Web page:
Tuesday, August 07, 2007

Language and accents

It occurred to me that I'm very bad at putting flesh to words. What I mean is, when I read something, I'm not very good at really picturing it in my mind - I just sort of let the words flow over me without having concrete images in my mind. This doesn't really bother me but it recently occurred to me that I do something similar when I'm reading blogs. It's slightly different though because reading a blog is nearly like having to imagine a conversation with somebody. Only all of these conversations with people end up sounding the same in my head - like me!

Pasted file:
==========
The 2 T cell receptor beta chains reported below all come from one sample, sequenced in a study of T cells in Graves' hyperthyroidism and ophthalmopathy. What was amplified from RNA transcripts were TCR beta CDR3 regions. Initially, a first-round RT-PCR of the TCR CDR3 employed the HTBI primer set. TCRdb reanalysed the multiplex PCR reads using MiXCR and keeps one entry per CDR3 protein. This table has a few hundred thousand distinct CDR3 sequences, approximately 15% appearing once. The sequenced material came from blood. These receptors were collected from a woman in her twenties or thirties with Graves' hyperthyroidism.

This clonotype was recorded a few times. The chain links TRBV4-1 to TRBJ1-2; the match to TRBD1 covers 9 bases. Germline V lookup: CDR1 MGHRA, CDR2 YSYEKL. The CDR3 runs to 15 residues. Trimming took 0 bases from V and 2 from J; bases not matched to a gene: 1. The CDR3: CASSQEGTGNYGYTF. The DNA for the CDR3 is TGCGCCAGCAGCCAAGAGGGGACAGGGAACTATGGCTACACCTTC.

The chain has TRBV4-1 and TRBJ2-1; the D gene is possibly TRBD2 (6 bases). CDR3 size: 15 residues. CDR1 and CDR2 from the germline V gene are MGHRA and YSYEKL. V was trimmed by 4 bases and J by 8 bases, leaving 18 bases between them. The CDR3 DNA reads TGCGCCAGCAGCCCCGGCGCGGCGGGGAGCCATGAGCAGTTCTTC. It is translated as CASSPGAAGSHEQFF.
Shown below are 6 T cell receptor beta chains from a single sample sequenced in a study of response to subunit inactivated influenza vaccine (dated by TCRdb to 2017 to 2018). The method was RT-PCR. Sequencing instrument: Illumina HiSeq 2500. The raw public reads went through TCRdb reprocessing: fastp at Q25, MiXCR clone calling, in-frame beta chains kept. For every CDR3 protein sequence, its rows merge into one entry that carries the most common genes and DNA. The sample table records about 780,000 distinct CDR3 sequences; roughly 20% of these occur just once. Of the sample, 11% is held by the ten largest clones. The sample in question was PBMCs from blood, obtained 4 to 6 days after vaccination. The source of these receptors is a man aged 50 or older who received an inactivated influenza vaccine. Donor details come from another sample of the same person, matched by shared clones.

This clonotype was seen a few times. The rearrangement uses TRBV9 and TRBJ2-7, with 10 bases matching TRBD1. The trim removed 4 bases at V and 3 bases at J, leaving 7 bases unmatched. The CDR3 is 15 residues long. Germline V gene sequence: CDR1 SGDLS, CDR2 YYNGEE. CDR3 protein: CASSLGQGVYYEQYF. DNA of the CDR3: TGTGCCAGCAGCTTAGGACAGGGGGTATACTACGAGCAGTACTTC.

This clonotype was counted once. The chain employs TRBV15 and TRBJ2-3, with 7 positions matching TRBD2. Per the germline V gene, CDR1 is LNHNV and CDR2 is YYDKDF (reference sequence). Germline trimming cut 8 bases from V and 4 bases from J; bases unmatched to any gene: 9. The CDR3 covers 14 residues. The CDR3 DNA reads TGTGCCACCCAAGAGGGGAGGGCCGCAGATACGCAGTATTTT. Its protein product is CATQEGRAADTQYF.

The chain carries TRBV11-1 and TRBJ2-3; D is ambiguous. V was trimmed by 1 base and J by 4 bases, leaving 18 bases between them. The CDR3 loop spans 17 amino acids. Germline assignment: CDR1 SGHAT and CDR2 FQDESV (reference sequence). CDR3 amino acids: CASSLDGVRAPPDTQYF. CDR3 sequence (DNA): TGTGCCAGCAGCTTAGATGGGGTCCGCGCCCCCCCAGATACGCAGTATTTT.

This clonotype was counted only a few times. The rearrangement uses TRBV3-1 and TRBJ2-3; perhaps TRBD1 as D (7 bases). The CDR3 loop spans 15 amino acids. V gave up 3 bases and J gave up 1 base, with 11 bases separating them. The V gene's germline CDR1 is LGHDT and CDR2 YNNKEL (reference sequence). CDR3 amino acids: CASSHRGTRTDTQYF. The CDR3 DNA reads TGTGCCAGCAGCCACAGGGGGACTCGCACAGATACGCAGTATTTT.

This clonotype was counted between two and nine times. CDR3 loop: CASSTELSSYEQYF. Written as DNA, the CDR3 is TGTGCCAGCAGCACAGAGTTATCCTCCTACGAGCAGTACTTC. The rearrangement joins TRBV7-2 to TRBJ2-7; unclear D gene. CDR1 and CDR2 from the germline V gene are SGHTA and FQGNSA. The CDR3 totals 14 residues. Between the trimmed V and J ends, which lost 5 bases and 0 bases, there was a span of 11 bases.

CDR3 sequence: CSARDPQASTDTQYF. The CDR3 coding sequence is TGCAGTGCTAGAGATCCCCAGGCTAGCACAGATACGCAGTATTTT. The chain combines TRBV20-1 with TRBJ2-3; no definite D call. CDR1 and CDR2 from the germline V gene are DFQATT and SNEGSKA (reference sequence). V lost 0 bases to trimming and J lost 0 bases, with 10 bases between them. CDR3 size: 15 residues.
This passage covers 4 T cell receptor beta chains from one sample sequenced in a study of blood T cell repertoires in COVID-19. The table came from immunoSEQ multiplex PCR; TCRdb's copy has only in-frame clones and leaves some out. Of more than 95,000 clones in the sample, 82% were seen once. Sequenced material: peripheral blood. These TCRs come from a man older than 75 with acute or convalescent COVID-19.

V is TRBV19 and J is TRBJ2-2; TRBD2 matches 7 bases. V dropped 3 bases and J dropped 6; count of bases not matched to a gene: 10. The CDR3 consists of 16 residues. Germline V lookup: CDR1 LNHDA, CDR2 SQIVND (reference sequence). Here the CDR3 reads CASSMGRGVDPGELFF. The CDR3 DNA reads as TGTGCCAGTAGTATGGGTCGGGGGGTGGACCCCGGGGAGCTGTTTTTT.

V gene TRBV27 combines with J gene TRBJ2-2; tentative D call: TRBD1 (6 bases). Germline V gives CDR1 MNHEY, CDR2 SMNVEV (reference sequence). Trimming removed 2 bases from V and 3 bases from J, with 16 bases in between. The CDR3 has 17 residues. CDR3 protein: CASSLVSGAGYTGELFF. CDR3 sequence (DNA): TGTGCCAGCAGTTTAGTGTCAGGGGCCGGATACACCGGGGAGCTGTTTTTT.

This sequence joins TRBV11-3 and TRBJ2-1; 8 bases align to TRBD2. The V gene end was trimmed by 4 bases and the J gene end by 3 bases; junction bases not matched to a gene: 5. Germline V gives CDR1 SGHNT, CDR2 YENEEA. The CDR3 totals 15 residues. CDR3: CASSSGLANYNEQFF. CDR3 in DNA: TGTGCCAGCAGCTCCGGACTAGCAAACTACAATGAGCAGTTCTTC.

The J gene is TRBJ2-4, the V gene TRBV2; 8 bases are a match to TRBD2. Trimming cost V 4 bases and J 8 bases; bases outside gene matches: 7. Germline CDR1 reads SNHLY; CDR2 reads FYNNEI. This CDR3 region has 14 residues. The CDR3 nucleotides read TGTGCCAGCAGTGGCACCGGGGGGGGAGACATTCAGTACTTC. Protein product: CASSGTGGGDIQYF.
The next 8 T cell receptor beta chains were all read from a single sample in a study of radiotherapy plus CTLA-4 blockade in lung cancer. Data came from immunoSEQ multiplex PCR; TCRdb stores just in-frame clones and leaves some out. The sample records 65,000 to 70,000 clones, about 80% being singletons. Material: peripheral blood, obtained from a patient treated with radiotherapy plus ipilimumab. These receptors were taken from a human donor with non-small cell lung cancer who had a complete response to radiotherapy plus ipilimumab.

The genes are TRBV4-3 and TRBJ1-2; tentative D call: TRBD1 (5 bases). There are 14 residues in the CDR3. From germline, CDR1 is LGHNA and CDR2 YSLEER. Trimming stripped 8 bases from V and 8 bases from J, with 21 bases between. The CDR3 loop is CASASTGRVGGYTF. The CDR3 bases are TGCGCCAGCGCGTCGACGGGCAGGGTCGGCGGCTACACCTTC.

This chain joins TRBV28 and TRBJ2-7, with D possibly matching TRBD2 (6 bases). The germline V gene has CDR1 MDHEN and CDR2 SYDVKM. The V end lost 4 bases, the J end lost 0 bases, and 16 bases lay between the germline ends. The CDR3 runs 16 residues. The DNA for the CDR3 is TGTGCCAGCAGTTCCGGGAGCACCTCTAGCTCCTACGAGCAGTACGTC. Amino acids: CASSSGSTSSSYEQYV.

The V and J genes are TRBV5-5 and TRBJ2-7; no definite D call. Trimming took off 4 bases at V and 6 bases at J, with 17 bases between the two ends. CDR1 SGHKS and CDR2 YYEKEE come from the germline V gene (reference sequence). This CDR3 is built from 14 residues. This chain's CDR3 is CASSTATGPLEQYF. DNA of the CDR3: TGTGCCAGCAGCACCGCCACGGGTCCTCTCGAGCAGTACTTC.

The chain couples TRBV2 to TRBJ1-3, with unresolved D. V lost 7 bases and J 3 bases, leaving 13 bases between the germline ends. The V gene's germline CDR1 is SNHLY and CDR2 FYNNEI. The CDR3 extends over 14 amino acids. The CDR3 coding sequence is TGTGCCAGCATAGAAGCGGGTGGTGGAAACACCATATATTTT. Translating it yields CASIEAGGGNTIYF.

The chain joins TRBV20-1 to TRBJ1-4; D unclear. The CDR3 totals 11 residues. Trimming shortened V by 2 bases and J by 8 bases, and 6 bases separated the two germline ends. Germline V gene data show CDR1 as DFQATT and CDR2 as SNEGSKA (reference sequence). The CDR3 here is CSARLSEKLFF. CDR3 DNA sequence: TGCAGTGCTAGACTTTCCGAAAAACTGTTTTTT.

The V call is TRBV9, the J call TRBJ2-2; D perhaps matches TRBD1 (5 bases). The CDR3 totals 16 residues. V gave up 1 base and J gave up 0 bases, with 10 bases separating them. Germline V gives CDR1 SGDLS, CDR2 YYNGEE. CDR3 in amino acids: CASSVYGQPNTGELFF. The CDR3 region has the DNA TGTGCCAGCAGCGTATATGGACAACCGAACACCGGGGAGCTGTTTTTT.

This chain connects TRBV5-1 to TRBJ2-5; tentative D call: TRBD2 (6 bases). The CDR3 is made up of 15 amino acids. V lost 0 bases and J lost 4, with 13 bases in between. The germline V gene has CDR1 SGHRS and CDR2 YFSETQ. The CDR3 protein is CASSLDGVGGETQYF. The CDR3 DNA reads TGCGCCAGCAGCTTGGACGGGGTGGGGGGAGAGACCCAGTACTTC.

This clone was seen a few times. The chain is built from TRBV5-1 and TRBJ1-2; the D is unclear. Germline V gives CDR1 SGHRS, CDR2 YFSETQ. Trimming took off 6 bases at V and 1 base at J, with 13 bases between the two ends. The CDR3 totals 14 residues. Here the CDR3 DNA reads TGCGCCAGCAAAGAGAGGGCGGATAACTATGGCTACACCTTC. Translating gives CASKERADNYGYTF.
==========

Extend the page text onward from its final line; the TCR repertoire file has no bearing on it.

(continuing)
Considering, for example, that Stonehead is an Aussie living in Scotland, the chances of him sounding anything like me are fairly remote. And then there are all the people from the other side of the pond. For example Laurie is from Carolina and I'm not sure what accent that would be exactly except southern so I kind of imagine something like from a film that's set in New Orleans. Sorry, Laurie if that's really insulting. I don't speak like Tom Cruise in Far and Away (that was our big bank holiday movie yesterday - I ask you!), don't often sound like I'm one of the Commitments nor anything like Darby O'Gill so there's absolutely no logical reason you should sound like someone from the Big Easy :). And then there are all the little things which I know most people in the States would say differently (and I don't just mean saying sidewalk instead of footpath, pacifier instead of soother etc). I mean basil being pronounced bay-sil instead of baa-sil and so on. No particular reason for this post, just something that occurred to me. Language is a funny, endlessly fascinating thing.